Finno-Ugric Language

English: Excerpt of The Arrival of the Hungari...

English: Excerpt of The Arrival of the Hungarians – excerpt of Feszty’s famous cyclorama painting, The Hungarian Conquest Magyar: A magyarok bejövetele (Photo credit: Wikipedia)

A Székely village in Covasna County, with the ...

A Székely village in Covasna County, with the Southern Carpathians in the background (Photo credit: Wikipedia)

Distribution of Uralic languages and peoples

Distribution of Uralic languages and peoples (Photo credit: Wikipedia)

This posts may not appeal to the average reader, though I find history very interesting.  I’ve went back and forth like usual, second guessing myself in posting this or not.  But as I have said a million times before, I’m not one to stick with any one subject! (Fyi-I am including graphics/photo’s from Wikipedia, etc., not the reference material; not that I find it more reliable or unreliable then some other sources, it’s more a matter of convenience.)This post gives me the opportunity to brush up on history and at the same time share information with those who are interested.  History is not only a verbal and written account of the past but ideas, theories and data that ranges from geological to mathematical and all the places in between.  So from various reference sources, I begin to tell you a tale.  Debates, comments, corrections are always welcome in a semi-civil manner at least.

I’ve seen a lot of discussion on the matter of language origins; a good place to start:

Magyars have existed in the European memory for a thousand years as a lonely, strange and mysterious people coming from the Orient.  The history of the Magyars some where in the Urals.  The mountain range divides Asia and Europe geologically.  In fact, however, the Urals rise barely a thousand meters, are easily passable and are not at all a dividing line in the historical sense.  The Uralic people’s, including the ancestors of the Magyars, lived on both sides of the mountain some 8,000 or 10,000 years ago.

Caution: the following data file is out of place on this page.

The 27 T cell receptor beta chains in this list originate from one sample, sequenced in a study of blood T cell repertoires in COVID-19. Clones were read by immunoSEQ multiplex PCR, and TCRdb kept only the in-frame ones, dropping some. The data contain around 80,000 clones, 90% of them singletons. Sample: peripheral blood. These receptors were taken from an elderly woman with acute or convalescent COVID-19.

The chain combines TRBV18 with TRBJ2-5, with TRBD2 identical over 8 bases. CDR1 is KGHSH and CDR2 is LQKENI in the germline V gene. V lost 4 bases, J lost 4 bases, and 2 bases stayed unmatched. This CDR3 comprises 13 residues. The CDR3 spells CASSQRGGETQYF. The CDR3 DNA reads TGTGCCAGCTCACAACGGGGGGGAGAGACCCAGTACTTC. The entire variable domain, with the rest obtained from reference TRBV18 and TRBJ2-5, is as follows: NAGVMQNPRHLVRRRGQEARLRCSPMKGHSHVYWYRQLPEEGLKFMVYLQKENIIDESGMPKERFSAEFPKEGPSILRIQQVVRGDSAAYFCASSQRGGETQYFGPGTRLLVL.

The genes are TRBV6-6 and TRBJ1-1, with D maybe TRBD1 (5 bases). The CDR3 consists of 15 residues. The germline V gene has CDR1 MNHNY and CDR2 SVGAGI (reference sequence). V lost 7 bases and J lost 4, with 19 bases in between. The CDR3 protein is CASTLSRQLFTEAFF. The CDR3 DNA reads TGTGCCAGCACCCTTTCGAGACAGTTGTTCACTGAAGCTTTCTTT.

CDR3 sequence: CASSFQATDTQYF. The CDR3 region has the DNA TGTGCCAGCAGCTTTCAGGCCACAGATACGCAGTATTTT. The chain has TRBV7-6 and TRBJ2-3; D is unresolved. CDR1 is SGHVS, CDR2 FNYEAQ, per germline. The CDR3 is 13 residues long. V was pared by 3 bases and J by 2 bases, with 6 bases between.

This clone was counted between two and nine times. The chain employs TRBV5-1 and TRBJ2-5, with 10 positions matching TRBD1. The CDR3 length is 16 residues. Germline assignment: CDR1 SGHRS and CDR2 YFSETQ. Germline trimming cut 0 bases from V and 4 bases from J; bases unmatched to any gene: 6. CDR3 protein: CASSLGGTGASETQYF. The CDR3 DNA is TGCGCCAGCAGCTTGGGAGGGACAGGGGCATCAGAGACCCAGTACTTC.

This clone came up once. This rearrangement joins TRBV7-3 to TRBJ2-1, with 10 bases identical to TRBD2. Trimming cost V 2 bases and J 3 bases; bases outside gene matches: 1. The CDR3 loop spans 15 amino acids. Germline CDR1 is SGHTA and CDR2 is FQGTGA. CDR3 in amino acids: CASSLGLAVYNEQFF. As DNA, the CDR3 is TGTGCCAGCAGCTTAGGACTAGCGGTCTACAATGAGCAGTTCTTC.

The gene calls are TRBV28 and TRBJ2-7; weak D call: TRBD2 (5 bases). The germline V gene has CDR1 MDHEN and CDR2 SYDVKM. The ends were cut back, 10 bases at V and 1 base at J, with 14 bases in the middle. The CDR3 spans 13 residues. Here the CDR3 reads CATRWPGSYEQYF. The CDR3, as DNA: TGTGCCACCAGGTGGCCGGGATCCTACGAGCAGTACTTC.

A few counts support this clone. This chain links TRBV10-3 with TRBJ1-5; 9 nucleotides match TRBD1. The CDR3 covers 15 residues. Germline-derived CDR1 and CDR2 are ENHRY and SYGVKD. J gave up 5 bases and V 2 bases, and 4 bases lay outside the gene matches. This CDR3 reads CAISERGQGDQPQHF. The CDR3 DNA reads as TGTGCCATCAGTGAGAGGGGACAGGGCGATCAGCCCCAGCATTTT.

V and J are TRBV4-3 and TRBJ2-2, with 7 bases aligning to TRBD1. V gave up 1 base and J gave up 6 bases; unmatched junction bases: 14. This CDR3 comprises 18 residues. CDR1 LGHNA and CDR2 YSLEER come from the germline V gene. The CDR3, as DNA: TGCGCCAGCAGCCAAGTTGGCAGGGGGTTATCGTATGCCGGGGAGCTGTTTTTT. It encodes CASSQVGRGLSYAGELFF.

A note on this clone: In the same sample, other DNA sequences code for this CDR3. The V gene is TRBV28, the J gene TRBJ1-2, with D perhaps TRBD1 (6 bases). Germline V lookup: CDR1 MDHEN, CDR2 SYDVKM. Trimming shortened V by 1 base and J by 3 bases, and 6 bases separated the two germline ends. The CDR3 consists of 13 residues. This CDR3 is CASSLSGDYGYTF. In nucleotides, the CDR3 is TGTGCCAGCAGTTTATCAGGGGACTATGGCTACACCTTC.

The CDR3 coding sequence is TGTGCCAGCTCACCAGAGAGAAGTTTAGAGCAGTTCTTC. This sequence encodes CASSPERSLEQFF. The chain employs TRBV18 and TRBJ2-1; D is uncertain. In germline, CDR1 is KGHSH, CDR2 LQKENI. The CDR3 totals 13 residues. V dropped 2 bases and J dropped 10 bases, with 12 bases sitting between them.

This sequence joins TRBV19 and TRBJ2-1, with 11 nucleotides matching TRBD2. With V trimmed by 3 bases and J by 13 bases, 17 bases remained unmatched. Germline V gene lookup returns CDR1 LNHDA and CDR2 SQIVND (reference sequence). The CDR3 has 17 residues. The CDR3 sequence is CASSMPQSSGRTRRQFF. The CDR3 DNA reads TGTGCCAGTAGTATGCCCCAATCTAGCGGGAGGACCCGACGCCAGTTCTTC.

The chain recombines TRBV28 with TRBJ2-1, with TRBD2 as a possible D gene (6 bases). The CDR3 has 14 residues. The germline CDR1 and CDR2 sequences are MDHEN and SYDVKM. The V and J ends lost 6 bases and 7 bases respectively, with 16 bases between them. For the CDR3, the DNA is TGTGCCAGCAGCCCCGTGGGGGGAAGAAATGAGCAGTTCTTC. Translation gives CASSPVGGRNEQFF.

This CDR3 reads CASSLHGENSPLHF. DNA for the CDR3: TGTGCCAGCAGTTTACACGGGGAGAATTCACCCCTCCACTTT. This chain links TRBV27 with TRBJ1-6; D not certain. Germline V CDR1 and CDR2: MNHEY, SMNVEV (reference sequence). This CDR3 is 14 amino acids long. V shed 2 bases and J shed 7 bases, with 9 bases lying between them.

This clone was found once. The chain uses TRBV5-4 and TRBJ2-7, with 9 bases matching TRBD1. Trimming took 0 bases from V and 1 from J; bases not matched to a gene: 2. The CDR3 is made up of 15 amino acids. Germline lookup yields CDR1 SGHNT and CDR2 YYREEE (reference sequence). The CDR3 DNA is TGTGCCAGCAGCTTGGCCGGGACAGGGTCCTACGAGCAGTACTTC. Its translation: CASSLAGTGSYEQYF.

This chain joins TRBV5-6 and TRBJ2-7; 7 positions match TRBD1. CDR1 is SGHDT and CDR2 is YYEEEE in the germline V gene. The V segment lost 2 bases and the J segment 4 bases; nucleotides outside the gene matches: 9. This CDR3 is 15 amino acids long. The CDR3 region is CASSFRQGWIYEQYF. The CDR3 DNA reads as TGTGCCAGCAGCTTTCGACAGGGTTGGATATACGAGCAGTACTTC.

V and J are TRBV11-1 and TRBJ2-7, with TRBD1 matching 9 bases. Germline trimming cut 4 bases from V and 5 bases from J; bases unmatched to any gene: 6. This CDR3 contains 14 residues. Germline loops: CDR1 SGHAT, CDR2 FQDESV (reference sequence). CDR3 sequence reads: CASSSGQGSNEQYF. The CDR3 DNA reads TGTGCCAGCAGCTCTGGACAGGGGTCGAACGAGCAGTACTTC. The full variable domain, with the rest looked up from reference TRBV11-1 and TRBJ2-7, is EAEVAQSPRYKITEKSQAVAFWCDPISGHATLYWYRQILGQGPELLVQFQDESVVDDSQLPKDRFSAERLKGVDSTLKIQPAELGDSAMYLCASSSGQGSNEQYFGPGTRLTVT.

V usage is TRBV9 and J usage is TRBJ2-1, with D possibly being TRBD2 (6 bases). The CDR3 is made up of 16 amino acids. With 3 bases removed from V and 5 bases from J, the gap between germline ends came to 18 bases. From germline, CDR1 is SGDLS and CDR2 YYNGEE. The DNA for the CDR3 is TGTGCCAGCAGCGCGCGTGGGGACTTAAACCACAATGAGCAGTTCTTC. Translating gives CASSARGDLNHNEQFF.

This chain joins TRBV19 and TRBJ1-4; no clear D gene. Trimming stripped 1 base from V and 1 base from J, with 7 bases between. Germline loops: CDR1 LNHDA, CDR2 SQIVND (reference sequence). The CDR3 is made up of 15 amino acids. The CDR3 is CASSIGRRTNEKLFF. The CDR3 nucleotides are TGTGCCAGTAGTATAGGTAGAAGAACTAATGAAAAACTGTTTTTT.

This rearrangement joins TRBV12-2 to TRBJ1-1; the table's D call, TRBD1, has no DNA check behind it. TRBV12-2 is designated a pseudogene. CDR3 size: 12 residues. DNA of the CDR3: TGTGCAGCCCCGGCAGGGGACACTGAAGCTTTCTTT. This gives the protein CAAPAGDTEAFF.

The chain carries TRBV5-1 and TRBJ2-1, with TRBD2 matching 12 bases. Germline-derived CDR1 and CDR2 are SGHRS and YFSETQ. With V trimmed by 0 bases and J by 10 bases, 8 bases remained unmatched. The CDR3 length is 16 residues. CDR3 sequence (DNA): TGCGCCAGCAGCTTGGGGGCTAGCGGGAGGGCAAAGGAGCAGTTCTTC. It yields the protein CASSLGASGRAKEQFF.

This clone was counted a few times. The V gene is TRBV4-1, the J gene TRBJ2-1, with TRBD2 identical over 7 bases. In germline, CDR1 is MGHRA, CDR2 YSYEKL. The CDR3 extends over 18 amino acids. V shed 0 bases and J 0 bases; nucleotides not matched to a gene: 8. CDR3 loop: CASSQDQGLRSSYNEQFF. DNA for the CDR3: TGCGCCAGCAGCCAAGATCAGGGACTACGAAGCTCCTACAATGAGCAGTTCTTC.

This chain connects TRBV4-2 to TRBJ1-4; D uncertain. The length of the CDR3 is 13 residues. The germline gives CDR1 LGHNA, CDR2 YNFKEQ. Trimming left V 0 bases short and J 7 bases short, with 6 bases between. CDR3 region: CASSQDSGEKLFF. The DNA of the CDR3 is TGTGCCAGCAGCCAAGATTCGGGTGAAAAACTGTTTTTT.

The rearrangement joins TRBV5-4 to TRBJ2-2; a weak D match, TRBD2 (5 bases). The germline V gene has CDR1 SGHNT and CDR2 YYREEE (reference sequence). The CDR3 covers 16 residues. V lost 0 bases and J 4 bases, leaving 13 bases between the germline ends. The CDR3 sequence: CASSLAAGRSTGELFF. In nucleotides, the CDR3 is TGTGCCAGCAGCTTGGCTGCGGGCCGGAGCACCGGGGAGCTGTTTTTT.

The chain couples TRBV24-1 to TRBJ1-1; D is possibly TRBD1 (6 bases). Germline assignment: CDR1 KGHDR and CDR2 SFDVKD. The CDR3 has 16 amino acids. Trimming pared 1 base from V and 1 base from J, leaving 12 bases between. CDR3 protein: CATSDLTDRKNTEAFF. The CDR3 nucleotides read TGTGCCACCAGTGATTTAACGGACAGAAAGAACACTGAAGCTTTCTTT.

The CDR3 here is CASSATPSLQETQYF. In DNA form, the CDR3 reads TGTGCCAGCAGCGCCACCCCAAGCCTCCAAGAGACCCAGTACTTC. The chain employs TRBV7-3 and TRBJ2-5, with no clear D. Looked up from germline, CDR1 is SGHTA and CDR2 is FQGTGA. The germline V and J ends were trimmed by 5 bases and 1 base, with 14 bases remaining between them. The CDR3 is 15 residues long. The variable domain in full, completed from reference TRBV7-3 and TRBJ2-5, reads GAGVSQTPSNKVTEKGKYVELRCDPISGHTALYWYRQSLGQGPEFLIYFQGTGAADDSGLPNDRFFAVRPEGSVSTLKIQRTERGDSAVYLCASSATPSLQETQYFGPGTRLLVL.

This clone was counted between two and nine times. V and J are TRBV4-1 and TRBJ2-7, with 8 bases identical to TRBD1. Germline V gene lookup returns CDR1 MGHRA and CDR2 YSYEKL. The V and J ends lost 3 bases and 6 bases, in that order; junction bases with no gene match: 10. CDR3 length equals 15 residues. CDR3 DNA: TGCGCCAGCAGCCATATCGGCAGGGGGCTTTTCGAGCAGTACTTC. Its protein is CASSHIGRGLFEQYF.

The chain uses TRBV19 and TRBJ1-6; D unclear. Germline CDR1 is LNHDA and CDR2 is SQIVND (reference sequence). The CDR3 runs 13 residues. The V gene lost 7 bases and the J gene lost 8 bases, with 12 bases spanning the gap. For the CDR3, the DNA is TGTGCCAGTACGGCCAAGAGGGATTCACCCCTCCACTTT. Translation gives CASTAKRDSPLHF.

It is no surprise that the languages of the people’s in the Uralic linguistic group differ so much from each other nowadays.  For they live scattered over some 4-5 million square kilometers; moreover, the Hungarian language broke away so long ago and went so far away that only the system and nature of the languages have remained common by now, most of the words are different and hardly any similar words can be recognized.  So it is small wonder that Hungarians cannot understand at all the language of their closest linguistic kin (living 4,000 kilometers away), the Ostyaks of western Siberia.

But the relationship is one of linguistic kinship only, as the Magyars are anthropologically not the relatives of any of the Finno-Ugric peoples.

The Finno-Ugrics living west of the Urals, including the ancestors of the Magyars, might have broken away from the Uralic linguistic community in the fourth millennium BC.  However, the area of settlement of the Samoyeds, the other branch of the Uralic language group, might have been in western Siberia, somewhere in the forest of the headwaters of the Irtis and Ob Rivers.  After a coexistence of 1500-2000 years, and another separation occurred.  Those speaking the Finno-Volgaic language migrated away from the Ugrics, who stayed in the southern regions of the Urals and reached the Baltics.

The people speaking the Finno-Ugric language took up agriculture and animal husbandry in the second millennium BC and became acquainted with metal processing (bronze).  In this period, the climate in the Urals became significantly warmer.  As a result, the boundaries of the steppe extended 200-300 kilometers farther north than they do today, and the steppe turned into semi-desert.

Between 800 and 700 BC, however, the opposite process took place: the climate cooled and became rainier.  During the warming trend, the Ugrics migrated northeast, but during the cooling period they adapted to the conditions.  They were forced to give up agriculture in favor of hunting, fishing and collecting, as well as reindeer husbandry, in western Siberia (where they still live).

The ancestors of the Magyars wandered south and reached the region between the Ural mountains and the Kama River, a transition between a semi-desert and land suitable for agriculture.  Thus in addition to migrating animal husbandry, agriculture was also maintained, but it had a lessor role than before.

Hungary2006 WoodCarve

What’s your opinion on this topic?


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